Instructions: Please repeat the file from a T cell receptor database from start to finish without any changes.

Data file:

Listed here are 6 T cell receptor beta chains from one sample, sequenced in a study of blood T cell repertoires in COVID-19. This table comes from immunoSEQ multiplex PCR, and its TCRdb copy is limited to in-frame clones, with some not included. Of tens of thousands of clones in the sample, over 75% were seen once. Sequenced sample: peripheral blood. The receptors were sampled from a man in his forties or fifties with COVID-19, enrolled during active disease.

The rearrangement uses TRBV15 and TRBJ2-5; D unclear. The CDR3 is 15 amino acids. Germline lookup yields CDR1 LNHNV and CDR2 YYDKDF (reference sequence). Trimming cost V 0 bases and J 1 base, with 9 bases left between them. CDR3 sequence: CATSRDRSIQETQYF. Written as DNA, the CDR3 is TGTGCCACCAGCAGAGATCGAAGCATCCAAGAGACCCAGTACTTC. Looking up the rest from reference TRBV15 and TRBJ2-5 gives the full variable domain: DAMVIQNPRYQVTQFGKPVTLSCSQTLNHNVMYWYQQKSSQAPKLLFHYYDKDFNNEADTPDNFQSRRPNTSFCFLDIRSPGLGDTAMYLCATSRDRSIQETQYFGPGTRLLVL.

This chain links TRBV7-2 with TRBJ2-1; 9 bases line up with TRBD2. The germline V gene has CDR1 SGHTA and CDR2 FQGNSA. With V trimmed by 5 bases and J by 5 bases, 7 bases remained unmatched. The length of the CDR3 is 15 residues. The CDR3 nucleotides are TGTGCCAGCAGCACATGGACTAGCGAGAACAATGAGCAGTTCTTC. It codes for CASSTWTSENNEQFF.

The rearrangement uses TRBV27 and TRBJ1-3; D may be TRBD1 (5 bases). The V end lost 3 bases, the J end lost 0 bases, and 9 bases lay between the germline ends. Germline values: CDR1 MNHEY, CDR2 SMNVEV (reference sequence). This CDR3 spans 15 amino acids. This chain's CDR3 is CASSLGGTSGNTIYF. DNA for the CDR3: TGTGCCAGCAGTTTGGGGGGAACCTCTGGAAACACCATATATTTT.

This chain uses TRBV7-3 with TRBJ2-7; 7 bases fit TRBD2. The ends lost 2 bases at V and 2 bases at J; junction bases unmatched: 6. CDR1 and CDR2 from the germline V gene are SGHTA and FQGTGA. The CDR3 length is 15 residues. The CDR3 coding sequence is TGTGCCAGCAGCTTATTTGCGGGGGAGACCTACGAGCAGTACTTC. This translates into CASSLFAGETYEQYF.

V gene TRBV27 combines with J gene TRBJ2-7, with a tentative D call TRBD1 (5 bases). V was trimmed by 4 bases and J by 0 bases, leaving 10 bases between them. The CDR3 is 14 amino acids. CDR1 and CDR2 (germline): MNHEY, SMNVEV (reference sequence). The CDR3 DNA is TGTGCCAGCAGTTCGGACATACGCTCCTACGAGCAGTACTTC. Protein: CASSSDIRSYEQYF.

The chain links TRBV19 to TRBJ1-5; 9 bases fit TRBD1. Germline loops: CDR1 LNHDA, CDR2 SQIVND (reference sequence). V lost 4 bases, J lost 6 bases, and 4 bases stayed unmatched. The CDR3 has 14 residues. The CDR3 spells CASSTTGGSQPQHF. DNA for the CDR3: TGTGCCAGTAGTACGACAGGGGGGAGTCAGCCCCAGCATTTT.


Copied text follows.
Listed here are 6 T cell receptor beta chains from one sample, sequenced in a study of blood T cell repertoires in COVID-19. This table comes from immunoSEQ multiplex PCR, and its TCRdb copy is limited to in-frame clones, with some not included. Of tens of thousands of clones in the sample, over 75% were seen once. Sequenced sample: peripheral blood. The receptors were sampled from a man in his forties or fifties with COVID-19, enrolled during active disease.

The rearrangement uses TRBV15 and TRBJ2-5; D unclear. The CDR3 is 15 amino acids. Germline lookup yields CDR1 LNHNV and CDR2 YYDKDF (reference sequence). Trimming cost V 0 bases and J 1 base, with 9 bases left between them. CDR3 sequence: CATSRDRSIQETQYF. Written as DNA, the CDR3 is TGTGCCACCAGCAGAGATCGAAGCATCCAAGAGACCCAGTACTTC. Looking up the rest from reference TRBV15 and TRBJ2-5 gives the full variable domain: DAMVIQNPRYQVTQFGKPVTLSCSQTLNHNVMYWYQQKSSQAPKLLFHYYDKDFNNEADTPDNFQSRRPNTSFCFLDIRSPGLGDTAMYLCATSRDRSIQETQYFGPGTRLLVL.

This chain links TRBV7-2 with TRBJ2-1; 9 bases line up with TRBD2. The germline V gene has CDR1 SGHTA and CDR2 FQGNSA. With V trimmed by 5 bases and J by 5 bases, 7 bases remained unmatched. The length of the CDR3 is 15 residues. The CDR3 nucleotides are TGTGCCAGCAGCACATGGACTAGCGAGAACAATGAGCAGTTCTTC. It codes for CASSTWTSENNEQFF.

The rearrangement uses TRBV27 and TRBJ1-3; D may be TRBD1 (5 bases). The V end lost 3 bases, the J end lost 0 bases, and 9 bases lay between the germline ends. Germline values: CDR1 MNHEY, CDR2 SMNVEV (reference sequence). This CDR3 spans 15 amino acids. This chain's CDR3 is CASSLGGTSGNTIYF. DNA for the CDR3: TGTGCCAGCAGTTTGGGGGGAACCTCTGGAAACACCATATATTTT.

This chain uses TRBV7-3 with TRBJ2-7; 7 bases fit TRBD2. The ends lost 2 bases at V and 2 bases at J; junction bases unmatched: 6. CDR1 and CDR2 from the germline V gene are SGHTA and FQGTGA. The CDR3 length is 15 residues. The CDR3 coding sequence is TGTGCCAGCAGCTTATTTGCGGGGGAGACCTACGAGCAGTACTTC. This translates into CASSLFAGETYEQYF.

V gene TRBV27 combines with J gene TRBJ2-7, with a tentative D call TRBD1 (5 bases). V was trimmed by 4 bases and J by 0 bases, leaving 10 bases between them. The CDR3 is 14 amino acids. CDR1 and CDR2 (germline): MNHEY, SMNVEV (reference sequence). The CDR3 DNA is TGTGCCAGCAGTTCGGACATACGCTCCTACGAGCAGTACTTC. Protein: CASSSDIRSYEQYF.

The chain links TRBV19 to TRBJ1-5; 9 bases fit TRBD1. Germline loops: CDR1 LNHDA, CDR2 SQIVND (reference sequence). V lost 4 bases, J lost 6 bases, and 4 bases stayed unmatched. The CDR3 has 14 residues. The CDR3 spells CASSTTGGSQPQHF. DNA for the CDR3: TGTGCCAGTAGTACGACAGGGGGGAGTCAGCCCCAGCATTTT.